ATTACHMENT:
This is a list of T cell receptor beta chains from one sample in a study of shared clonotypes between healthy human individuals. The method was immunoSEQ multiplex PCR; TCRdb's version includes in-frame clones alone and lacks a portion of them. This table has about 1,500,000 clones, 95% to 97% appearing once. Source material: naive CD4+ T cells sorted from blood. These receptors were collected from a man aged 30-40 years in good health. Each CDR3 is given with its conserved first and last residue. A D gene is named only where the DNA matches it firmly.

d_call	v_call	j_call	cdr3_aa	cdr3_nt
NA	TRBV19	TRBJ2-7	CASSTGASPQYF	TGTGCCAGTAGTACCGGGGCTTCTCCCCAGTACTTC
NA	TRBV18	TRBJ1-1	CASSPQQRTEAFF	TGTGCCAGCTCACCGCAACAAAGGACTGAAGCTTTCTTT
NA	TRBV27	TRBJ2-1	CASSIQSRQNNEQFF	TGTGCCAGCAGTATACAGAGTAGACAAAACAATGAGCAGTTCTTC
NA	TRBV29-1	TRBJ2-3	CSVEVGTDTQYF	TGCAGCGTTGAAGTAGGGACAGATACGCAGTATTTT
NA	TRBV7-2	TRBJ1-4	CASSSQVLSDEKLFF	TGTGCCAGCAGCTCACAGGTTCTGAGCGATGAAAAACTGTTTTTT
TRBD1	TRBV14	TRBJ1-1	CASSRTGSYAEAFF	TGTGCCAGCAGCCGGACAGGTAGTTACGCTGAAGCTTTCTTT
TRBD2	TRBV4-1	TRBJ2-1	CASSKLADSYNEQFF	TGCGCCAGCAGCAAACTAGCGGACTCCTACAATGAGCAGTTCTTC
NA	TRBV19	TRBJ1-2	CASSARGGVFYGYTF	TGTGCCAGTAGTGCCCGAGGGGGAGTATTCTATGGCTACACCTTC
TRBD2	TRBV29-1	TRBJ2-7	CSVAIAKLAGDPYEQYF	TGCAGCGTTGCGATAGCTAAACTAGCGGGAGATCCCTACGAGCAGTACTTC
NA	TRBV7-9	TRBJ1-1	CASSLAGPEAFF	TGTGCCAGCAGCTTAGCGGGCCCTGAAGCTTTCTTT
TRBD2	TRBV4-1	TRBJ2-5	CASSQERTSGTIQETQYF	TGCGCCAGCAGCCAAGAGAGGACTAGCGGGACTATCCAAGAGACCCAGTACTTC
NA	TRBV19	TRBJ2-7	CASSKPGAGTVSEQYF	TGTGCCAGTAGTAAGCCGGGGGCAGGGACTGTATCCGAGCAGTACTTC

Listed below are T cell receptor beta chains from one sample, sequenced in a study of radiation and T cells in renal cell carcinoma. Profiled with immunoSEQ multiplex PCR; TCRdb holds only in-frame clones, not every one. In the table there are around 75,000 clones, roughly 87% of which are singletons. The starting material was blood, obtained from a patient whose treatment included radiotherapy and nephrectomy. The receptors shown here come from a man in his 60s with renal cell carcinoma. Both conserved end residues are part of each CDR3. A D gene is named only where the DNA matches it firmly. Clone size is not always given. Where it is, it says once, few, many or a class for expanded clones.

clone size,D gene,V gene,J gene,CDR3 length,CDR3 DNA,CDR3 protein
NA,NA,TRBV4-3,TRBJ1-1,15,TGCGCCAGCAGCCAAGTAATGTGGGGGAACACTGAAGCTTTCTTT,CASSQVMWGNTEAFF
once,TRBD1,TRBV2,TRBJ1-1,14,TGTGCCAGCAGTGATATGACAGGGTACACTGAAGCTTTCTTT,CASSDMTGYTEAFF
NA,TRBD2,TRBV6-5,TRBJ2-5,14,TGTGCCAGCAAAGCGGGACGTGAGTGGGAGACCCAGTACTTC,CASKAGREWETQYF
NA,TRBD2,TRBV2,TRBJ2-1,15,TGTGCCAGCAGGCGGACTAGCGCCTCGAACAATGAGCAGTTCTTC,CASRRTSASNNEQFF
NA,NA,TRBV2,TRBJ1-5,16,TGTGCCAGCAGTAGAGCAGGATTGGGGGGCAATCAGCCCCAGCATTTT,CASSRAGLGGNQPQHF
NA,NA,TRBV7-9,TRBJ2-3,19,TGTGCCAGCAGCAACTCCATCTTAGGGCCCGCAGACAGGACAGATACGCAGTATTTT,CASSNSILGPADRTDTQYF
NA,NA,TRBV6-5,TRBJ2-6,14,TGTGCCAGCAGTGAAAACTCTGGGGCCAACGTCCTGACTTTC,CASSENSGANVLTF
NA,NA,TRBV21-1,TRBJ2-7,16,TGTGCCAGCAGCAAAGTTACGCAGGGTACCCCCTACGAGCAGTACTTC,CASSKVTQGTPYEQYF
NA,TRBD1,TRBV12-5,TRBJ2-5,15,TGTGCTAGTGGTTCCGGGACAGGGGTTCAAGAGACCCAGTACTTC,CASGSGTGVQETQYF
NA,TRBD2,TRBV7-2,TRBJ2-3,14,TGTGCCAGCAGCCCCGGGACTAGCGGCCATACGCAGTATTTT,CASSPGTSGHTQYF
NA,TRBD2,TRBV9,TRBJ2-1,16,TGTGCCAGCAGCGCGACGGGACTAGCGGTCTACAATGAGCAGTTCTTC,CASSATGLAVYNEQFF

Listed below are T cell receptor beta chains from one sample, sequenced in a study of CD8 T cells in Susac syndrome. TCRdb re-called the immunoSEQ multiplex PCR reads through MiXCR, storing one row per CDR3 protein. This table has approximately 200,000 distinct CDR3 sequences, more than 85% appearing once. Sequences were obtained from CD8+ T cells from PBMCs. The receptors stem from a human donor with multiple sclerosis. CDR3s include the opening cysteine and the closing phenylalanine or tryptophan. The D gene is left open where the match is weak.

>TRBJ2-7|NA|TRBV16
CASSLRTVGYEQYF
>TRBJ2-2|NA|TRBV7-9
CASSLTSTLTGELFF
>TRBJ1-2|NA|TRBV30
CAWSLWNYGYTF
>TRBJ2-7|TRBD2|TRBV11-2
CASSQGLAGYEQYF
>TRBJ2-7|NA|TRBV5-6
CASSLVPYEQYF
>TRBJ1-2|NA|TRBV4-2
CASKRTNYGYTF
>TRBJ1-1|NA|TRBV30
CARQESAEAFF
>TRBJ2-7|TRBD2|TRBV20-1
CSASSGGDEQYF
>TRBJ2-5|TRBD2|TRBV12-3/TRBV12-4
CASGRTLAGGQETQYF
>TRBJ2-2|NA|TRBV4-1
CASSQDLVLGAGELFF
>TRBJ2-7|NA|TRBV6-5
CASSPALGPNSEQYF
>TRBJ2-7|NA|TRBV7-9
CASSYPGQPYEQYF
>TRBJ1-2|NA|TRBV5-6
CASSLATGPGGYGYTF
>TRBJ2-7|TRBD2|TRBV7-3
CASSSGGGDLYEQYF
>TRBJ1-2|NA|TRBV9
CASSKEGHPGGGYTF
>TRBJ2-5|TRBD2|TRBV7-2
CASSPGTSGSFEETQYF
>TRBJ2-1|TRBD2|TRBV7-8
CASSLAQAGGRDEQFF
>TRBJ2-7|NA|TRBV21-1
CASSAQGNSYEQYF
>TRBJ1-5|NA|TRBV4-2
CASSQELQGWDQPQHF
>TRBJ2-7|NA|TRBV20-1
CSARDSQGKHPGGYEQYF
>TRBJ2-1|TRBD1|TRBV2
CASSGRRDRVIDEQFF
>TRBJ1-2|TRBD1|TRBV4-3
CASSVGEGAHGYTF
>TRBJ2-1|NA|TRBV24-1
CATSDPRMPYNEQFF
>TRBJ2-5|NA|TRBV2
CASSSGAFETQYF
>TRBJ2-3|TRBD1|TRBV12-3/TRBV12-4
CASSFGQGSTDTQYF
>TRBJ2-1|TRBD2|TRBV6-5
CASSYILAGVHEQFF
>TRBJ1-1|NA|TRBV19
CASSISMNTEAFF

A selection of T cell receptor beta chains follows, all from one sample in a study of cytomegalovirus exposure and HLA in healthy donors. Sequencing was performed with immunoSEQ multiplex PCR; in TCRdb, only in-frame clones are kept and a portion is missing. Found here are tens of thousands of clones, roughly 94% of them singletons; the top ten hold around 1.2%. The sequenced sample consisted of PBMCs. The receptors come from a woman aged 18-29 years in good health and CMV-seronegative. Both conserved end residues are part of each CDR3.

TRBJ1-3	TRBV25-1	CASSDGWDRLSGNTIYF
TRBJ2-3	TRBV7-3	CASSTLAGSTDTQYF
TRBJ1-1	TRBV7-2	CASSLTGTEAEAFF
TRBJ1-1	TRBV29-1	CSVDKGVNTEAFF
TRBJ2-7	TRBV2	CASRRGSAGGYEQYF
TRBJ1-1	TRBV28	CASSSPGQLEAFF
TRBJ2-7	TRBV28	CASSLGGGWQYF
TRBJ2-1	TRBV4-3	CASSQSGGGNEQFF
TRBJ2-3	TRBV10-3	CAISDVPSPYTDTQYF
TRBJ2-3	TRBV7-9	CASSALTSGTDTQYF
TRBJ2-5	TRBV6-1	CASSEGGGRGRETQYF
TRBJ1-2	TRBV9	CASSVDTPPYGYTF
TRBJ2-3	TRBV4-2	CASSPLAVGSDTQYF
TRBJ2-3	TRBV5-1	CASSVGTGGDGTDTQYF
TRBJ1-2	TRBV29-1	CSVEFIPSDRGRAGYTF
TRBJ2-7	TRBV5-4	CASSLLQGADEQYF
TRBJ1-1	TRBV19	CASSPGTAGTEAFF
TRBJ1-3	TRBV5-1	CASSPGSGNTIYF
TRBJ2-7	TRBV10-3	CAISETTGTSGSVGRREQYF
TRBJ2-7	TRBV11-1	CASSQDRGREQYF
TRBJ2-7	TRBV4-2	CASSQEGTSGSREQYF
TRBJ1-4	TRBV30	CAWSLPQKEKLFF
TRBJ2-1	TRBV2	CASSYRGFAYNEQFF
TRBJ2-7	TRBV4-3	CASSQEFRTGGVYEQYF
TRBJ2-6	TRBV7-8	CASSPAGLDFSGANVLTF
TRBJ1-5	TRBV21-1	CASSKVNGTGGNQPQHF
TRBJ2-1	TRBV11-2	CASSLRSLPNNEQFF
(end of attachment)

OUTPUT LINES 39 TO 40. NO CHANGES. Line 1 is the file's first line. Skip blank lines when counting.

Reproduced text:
>TRBJ1-2|NA|TRBV4-2
CASKRTNYGYTF